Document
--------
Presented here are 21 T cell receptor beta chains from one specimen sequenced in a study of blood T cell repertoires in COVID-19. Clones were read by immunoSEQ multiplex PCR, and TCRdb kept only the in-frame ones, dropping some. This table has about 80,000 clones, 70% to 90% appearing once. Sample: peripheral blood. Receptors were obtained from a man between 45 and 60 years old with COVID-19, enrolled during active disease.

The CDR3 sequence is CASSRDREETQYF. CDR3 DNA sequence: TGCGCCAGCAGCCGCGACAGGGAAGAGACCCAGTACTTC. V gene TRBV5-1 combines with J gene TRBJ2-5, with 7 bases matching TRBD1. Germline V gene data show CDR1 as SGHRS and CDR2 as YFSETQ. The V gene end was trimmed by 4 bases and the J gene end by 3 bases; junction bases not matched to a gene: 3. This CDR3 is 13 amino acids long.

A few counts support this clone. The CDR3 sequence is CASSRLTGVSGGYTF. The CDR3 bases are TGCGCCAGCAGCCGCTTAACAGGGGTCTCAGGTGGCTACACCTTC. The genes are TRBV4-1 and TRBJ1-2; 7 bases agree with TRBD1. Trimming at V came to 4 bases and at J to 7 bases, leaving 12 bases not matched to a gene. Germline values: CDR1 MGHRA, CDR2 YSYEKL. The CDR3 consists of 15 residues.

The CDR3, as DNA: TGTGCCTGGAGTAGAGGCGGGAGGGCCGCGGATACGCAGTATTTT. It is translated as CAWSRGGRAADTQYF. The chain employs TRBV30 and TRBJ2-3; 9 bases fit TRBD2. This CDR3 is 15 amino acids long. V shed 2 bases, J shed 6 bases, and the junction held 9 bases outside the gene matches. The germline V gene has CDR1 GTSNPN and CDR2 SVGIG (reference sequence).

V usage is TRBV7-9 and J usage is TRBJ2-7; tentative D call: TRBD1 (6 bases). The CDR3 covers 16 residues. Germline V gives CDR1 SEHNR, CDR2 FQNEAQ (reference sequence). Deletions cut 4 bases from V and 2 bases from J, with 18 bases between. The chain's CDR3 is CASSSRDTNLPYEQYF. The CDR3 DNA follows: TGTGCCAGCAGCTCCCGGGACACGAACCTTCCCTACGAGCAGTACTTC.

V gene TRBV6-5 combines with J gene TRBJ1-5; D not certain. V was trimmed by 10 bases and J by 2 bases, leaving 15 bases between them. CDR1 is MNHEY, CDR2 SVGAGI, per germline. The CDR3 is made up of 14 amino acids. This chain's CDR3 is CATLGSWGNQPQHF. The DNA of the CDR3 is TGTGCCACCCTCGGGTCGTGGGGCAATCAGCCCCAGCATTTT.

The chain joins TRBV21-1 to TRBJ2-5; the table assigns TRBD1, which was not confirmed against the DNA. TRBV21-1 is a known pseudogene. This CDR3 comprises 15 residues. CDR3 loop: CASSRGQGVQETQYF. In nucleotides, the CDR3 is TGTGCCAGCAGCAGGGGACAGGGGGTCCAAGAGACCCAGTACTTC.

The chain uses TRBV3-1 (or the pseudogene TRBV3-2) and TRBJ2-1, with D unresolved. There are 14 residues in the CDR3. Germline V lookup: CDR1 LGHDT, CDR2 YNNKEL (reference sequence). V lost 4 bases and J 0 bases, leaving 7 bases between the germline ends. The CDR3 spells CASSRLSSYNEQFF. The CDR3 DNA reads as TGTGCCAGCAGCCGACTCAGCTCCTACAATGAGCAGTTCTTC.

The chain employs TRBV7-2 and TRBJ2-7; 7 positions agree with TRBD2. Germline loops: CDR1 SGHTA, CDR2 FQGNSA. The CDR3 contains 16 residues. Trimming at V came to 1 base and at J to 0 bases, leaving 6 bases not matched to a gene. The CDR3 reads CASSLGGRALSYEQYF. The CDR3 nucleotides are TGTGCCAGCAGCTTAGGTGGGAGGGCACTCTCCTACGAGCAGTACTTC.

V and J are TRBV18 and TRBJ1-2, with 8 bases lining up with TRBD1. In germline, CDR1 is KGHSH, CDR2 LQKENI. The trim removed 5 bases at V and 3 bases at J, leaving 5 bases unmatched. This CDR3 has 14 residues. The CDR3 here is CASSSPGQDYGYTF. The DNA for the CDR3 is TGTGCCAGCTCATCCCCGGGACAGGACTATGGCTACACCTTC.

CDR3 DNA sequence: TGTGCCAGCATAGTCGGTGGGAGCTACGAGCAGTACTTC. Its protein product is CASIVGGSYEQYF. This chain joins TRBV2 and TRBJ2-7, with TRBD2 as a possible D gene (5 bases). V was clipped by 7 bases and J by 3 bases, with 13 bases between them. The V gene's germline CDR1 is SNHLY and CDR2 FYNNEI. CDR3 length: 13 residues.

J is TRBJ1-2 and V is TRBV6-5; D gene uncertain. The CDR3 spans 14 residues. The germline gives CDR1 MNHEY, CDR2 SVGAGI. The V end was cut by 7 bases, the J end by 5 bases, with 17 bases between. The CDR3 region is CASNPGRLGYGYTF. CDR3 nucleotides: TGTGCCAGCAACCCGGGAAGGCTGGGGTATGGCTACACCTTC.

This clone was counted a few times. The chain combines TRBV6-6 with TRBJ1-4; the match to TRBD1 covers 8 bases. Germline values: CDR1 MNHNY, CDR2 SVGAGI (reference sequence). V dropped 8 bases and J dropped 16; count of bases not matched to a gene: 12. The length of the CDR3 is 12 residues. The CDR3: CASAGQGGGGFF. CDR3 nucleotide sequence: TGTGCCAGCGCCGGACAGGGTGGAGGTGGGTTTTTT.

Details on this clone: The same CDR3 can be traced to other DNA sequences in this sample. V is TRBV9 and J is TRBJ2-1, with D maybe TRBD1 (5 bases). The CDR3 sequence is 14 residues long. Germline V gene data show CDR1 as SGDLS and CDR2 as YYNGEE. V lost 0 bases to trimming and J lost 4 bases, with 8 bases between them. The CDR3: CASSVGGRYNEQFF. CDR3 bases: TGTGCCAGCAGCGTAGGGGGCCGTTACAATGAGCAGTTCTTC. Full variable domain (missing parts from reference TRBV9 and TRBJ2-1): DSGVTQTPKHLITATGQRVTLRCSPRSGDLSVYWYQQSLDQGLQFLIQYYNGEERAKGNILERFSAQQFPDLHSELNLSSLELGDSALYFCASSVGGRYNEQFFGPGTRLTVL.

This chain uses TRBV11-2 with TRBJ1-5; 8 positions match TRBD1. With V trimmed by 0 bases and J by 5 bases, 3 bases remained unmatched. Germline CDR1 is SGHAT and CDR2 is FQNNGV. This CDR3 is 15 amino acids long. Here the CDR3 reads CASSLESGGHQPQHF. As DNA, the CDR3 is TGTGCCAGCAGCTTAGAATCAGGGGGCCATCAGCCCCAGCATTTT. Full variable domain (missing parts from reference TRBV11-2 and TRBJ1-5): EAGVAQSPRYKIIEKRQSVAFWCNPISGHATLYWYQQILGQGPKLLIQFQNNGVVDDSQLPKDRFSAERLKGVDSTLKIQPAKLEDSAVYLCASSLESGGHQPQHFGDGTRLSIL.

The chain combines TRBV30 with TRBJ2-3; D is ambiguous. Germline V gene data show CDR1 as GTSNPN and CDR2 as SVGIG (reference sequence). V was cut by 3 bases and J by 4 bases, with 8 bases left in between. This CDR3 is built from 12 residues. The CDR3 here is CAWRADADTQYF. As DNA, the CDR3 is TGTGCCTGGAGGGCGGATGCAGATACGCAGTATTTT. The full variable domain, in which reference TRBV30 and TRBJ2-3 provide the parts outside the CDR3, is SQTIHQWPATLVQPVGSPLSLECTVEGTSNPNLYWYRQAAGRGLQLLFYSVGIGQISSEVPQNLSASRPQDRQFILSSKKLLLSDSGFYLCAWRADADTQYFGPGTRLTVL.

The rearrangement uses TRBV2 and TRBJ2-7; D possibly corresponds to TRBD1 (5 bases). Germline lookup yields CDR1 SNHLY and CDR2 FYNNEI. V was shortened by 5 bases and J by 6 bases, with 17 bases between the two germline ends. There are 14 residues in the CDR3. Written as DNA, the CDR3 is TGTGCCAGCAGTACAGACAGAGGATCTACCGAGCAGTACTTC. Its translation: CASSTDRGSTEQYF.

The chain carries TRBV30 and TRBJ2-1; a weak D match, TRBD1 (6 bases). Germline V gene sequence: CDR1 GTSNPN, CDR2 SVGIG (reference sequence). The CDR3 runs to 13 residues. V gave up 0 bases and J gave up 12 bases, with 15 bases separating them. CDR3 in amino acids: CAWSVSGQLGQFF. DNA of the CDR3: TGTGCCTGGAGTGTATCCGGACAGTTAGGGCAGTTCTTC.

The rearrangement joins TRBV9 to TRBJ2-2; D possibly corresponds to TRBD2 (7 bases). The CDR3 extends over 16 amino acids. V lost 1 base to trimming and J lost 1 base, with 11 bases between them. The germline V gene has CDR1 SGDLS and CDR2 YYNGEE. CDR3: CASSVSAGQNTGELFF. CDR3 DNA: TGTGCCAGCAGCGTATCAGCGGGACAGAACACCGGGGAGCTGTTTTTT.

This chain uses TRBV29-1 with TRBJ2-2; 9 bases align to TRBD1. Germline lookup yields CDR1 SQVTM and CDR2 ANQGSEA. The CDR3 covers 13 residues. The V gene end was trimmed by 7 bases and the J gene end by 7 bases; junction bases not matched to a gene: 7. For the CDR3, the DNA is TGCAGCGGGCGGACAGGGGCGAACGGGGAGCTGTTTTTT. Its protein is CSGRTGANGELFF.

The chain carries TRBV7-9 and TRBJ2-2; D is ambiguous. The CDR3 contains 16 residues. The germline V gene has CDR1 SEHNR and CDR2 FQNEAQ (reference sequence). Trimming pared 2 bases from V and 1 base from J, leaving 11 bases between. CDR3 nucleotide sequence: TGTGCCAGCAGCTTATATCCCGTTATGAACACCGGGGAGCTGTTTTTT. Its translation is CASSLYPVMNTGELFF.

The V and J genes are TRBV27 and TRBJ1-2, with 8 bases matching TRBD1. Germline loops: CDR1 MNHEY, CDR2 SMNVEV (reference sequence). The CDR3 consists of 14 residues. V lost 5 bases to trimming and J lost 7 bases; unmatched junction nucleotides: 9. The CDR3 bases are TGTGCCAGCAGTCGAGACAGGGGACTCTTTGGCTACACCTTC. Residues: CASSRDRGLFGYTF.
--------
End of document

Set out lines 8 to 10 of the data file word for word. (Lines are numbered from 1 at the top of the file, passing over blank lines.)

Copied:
The chain uses TRBV3-1 (or the pseudogene TRBV3-2) and TRBJ2-1, with D unresolved. There are 14 residues in the CDR3. Germline V lookup: CDR1 LGHDT, CDR2 YNNKEL (reference sequence). V lost 4 bases and J 0 bases, leaving 7 bases between the germline ends. The CDR3 spells CASSRLSSYNEQFF. The CDR3 DNA reads as TGTGCCAGCAGCCGACTCAGCTCCTACAATGAGCAGTTCTTC.

The chain employs TRBV7-2 and TRBJ2-7; 7 positions agree with TRBD2. Germline loops: CDR1 SGHTA, CDR2 FQGNSA. The CDR3 contains 16 residues. Trimming at V came to 1 base and at J to 0 bases, leaving 6 bases not matched to a gene. The CDR3 reads CASSLGGRALSYEQYF. The CDR3 nucleotides are TGTGCCAGCAGCTTAGGTGGGAGGGCACTCTCCTACGAGCAGTACTTC.

V and J are TRBV18 and TRBJ1-2, with 8 bases lining up with TRBD1. In germline, CDR1 is KGHSH, CDR2 LQKENI. The trim removed 5 bases at V and 3 bases at J, leaving 5 bases unmatched. This CDR3 has 14 residues. The CDR3 here is CASSSPGQDYGYTF. The DNA for the CDR3 is TGTGCCAGCTCATCCCCGGGACAGGACTATGGCTACACCTTC.